Two words. RARE, Collector! This GTS1000 is in fantastic condition and yes, it’s a pretty difficult find. The GTS was only available in the states from 1993 to 1994. It was still available in Europe until 1999. The previous owner took exceptional care of this. If you’re a collector or an enthusiast, this would be a great bike. Not to mention, it’s still a great bike to ride. For those of you who looked at this listing earlier, I did get the bags and the brakes. Please see pics. The only thing that is any concern is that the ABS is disconnected. I do have a box of all the parts for the ABS (see pics). The previous owner disconnected them as he didn’t like ABS. Overall, this bike is in great condition and would be a wonderful motorcycle to have in any collection.

Reviews at the time suggest that the suspension performed as advertised. Unfortunately, while the bike was innovative, it was very expensive and the de-fanged powerplant combined with a surprisingly limited range to muddy the waters: exactly what was this bike for? The main advantages of this design were really wasted on a heavy sport-touring bike like this, and it seems odd to combine relatively primitive ABS with a suspension designed to provide increased braking ability at the limit.

Poor sales killed the bike after just two years, although it sold until 1999 in other markets. I’m not sure these are really any sort of huge investment opportunity, but they have a strong cult following and parts for the engine should be readily available, although bodywork and suspension bits could be a problem. As an affordable sport-touring mount, it’d be hard to beat, so if you’re looking for a weird bike with reliability and subtlety, this interestingly technical machine could represent an opportunity you never knew existed.

-tad

1994 Yamaga GTS1000 L Side

 

Exotic Suspension for the Masses: 1994 Yamaha GTS1000
Ducati May 5, 2011 posted by

Guest Post: 1992 Ducati 907ie

I used to own a 1992 907ie, and really miss it. I have a standing search on eBay for this model, and this is one of the best I have seen in 2011. The listing is supplied by the original owner, and the bike has under 1,100 miles. He states he puts about 100 miles per year on it. Tires and battery are less than two years old.

Ducati 907ie For Sale

Unlike most Ducatis of the time, this is a square-tube framed bike. The frame is quite ugly, but the body work makes up for it. The motor is the familiar L-twin with belt-driven cams and the desmodromic action. The unit on the 907 is two-valves per cylinder, and it is fuel-injected and liquid cooled.

I can tell you from experience these things are super sweet to ride. They have about 75 HP at the rear wheel, and rev to about 9,000 RPM before hitting the limiter. Even though they’re 20 years old, the suspension is very sporty, providing plenty of ground clearance (though I would never take one to a track). It is a bit heavy at about 500+ pounds, but you don’t much notice it, and the brakes are excellent. The stock seat gets tiresome after 150 miles, but Corbin still markets a replacement.

The pictures are really only adequate. The owner has good feedback on eBay, so I trust that the bike is in excellent condition. The description says box stock except for tires and battery. I can see, however, that this bike has the European-option tail light on it, which is a highly-desirable feature that combines stop light and turn signals in to one cohesive unit. The stock pipes on this are really ugly, but Ferracci might still have a set laying around. Note a swap of slip-ons will require a new chip for the EFI.

The stock gearing on all older Ducatis is too high. The simplest fix is to drop one tooth from the front sprocket, which should allow the existing chain to be used without modification. A better solution is to add two teeth to the rear sprocket, but that would require a new chain.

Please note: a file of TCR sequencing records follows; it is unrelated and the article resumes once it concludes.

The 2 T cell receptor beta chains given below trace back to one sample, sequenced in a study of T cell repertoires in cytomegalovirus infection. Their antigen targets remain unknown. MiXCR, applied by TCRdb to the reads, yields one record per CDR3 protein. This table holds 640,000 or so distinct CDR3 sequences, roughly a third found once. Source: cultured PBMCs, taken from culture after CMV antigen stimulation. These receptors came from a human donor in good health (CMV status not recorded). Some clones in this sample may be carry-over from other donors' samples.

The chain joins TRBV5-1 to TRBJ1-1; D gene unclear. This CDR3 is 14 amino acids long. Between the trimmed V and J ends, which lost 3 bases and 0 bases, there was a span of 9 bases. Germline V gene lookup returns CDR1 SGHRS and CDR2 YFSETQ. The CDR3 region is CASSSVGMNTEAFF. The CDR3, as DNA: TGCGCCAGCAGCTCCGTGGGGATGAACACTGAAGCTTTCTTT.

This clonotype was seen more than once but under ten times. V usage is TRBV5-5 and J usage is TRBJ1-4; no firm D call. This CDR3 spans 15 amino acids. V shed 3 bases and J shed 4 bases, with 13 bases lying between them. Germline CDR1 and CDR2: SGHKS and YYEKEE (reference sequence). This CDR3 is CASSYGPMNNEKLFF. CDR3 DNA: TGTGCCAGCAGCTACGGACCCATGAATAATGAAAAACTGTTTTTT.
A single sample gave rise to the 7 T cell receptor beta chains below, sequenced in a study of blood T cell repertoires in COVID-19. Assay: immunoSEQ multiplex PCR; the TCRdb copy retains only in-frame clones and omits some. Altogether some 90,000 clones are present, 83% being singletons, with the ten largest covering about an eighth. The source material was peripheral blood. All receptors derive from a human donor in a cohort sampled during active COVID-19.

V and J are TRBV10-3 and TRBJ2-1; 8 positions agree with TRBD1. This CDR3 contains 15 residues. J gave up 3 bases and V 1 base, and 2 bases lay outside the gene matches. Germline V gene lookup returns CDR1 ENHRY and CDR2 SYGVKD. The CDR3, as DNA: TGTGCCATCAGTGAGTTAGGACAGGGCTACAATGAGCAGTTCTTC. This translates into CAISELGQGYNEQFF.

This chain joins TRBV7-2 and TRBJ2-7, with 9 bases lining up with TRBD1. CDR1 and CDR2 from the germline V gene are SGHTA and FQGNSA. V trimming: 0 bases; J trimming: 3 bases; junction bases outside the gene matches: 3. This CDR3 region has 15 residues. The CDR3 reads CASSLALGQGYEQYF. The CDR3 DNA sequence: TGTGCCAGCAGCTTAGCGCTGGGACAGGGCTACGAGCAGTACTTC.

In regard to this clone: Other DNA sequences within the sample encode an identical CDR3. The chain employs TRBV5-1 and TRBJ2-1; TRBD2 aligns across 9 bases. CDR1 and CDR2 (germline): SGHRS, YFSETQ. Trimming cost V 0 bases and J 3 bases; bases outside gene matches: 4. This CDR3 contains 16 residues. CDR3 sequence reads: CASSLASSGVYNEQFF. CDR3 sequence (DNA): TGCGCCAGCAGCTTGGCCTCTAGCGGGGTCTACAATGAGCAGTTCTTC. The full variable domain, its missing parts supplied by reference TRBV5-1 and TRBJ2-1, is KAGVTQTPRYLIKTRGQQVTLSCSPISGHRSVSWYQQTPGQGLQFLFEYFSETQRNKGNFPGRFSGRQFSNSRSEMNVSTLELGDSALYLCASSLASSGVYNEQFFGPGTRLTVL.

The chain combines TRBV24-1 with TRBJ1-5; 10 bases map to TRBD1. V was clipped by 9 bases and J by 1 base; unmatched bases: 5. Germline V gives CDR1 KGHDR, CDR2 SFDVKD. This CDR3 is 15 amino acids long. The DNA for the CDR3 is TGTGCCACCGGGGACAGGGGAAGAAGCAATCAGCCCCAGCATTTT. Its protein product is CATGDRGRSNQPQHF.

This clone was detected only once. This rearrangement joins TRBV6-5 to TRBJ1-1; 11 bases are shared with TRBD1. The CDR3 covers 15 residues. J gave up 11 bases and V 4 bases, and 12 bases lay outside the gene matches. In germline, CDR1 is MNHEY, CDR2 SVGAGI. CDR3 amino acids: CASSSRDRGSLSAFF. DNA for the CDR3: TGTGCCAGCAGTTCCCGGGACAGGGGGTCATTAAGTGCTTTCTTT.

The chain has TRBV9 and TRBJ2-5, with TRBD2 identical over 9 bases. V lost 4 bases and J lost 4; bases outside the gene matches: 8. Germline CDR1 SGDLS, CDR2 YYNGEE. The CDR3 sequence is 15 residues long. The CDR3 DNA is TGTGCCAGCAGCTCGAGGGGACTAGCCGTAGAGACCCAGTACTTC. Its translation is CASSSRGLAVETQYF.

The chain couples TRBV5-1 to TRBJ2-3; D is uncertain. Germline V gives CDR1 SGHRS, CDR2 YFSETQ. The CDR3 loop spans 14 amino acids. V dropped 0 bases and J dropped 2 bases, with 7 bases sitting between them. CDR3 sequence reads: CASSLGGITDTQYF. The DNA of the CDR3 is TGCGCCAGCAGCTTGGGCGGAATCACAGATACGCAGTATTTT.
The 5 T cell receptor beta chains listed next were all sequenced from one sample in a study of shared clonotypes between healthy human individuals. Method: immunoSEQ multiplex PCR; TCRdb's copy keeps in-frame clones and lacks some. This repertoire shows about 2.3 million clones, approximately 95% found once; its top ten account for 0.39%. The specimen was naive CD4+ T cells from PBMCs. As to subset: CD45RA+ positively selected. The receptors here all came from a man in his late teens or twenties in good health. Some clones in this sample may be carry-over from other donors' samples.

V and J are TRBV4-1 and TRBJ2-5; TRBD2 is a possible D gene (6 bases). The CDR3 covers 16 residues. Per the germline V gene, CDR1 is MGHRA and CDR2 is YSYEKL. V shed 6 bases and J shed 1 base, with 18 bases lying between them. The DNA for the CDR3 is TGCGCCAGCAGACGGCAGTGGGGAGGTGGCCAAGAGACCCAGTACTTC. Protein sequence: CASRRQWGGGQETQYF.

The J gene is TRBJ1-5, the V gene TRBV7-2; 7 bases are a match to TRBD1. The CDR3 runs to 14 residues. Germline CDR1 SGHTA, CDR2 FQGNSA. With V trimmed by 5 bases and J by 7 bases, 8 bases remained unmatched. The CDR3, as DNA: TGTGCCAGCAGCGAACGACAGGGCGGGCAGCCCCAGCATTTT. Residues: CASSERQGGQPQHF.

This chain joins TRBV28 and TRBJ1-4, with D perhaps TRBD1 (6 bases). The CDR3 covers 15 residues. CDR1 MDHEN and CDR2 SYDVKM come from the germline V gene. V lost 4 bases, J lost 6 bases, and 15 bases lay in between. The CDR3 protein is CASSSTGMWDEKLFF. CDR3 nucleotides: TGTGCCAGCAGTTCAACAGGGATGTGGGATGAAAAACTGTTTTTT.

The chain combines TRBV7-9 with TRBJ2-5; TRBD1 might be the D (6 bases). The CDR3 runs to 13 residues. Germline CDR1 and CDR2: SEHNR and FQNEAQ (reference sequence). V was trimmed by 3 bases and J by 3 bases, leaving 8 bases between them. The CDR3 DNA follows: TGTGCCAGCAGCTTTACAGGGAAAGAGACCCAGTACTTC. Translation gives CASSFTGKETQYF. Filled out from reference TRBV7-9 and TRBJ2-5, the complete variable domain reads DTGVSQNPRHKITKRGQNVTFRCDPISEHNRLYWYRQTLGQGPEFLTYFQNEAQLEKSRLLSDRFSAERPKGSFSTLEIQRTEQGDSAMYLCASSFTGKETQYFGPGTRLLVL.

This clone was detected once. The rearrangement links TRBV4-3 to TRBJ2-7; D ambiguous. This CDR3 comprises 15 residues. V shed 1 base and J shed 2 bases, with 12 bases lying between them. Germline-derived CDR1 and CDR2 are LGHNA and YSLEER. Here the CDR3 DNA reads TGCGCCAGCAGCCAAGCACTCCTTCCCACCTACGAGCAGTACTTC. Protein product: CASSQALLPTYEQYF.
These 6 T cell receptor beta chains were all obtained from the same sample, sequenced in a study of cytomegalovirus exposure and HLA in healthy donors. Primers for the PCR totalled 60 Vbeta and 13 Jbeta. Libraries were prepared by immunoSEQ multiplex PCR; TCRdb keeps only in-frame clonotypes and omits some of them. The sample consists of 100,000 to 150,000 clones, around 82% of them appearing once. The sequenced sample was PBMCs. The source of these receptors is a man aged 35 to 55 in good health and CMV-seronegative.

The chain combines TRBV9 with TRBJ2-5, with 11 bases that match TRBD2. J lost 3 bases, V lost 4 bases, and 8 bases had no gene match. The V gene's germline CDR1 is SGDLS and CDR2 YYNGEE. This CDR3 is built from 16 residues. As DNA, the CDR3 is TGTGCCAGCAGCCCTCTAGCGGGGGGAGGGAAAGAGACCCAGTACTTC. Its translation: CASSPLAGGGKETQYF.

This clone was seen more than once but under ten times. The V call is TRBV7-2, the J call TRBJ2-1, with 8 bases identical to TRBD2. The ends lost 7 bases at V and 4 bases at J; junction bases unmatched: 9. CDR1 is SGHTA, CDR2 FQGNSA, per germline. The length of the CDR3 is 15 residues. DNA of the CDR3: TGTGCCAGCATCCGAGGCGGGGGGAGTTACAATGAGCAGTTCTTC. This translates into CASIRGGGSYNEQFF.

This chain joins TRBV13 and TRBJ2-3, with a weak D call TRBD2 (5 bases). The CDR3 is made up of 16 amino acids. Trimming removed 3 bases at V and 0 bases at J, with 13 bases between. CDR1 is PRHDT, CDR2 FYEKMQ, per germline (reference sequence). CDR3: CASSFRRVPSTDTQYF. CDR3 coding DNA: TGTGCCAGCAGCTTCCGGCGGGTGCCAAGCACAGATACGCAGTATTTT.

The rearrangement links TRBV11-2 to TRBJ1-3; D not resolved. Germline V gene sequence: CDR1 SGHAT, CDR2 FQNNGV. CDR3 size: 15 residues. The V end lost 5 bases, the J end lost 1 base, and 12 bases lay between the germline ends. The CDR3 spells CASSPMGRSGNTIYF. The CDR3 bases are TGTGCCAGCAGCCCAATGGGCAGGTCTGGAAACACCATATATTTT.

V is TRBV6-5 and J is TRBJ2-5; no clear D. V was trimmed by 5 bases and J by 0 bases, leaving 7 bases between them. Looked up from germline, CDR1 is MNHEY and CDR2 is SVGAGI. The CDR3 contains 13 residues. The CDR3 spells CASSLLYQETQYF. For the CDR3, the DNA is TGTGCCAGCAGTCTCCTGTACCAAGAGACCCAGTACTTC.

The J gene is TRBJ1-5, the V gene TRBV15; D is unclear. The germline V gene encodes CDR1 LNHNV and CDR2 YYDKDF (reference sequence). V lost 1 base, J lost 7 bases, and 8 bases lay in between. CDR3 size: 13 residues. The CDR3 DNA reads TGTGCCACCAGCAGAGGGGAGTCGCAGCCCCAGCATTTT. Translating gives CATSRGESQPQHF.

This model bike needs valve adjustments every 6,000 miles, and belt changes every 12,000 miles. A typical Ducati owner accepts those costs as the price of admission. If I were to buy this bike, I would get the belts changed immediately, add two teeth to the rear sprocket, find some decent slip-ons and chip, then happily put perhaps 1,000 miles per year on it.

Two problems with this bike are fairly common. There is a clock in the dash that usually dies. Also, the regulator is prone to failure, but recent Ducati regulators can be swapped in. The mirrors rarely survive a tip-over, and they are very difficult to find. But the bike has 17″ wheels and can be fitted with current technology sport bike tires. The K&N oil filter is still common among some current Ducatis and Aprilias.

This model is the first Ducati I ever laid eyes on back in the late 80’s, and I was amazed back then by the sound. It was a privilege to own one for several years. I now have an ST-3, which is a better bike in most ways than the 907ie, but definitely not as handsome.

Only 2,300 total of the Paso (750) and 907’s were ever built; I don’t know the import numbers for 1992. The current bid is just over $2,500 with a reserve not yet met. At the end of 2010 I saw a ’92 907 on eBay go for about $7,500. That bike was also a one-owner, mostly stock, with less than 2,000 miles on it. So, a BIN of $5,000 is one heck of a bargain. If I were not in the midst of starting a new company, I would snap this one up at the BIN.

This was a guest post from Philip. As you can tell, his email to me was so complete that I asked if we could turn it into a guest post. Thanks for the heads up and the detailed analysis Philip! -dc

Honda January 11, 2011 posted by

1991 Honda VFR750F-M With 3,950 Original Miles Just Outside Of Seattle, Washington

A low mileage ’91 VFR750F in Washington state!

Bike:  1991 Honda VFR750F-M (RC36)

Location:  Bothell, Washington

Mileage:  3,950mi

Price:  $3,395USD

Honda marketing labeled the VFR as a “sportbike for all seasons” and “an entire garage full in one bike”.  These VFR’s were designed to be just as usable as a canyon carver, sport-tourer, and daily rider.  The bike retained race derived components such as the 16-valve V-4, Pro-Arm single sided swing-arm, twin piston brakes and a dual spar aluminum perimeter frame.

I find these earlier VFR’s–third and fourth generation–to be the best looking of the standard production VFR line.  The seller doesn’t state much other than that this bike is all original.  From the minuscule Craigslist photos, it looks to be in very good condition as I would expect for a bike of this mileage.  This bike does look to have bronze wheels.  While I’ve only seen these red examples with white wheels, this could be from the factory–anyone care to comment?  The price is higher than most for a second-gen’ VFR but considering mileage and condition, it isn’t too out of line.

See the bike on Craigslist here.

AG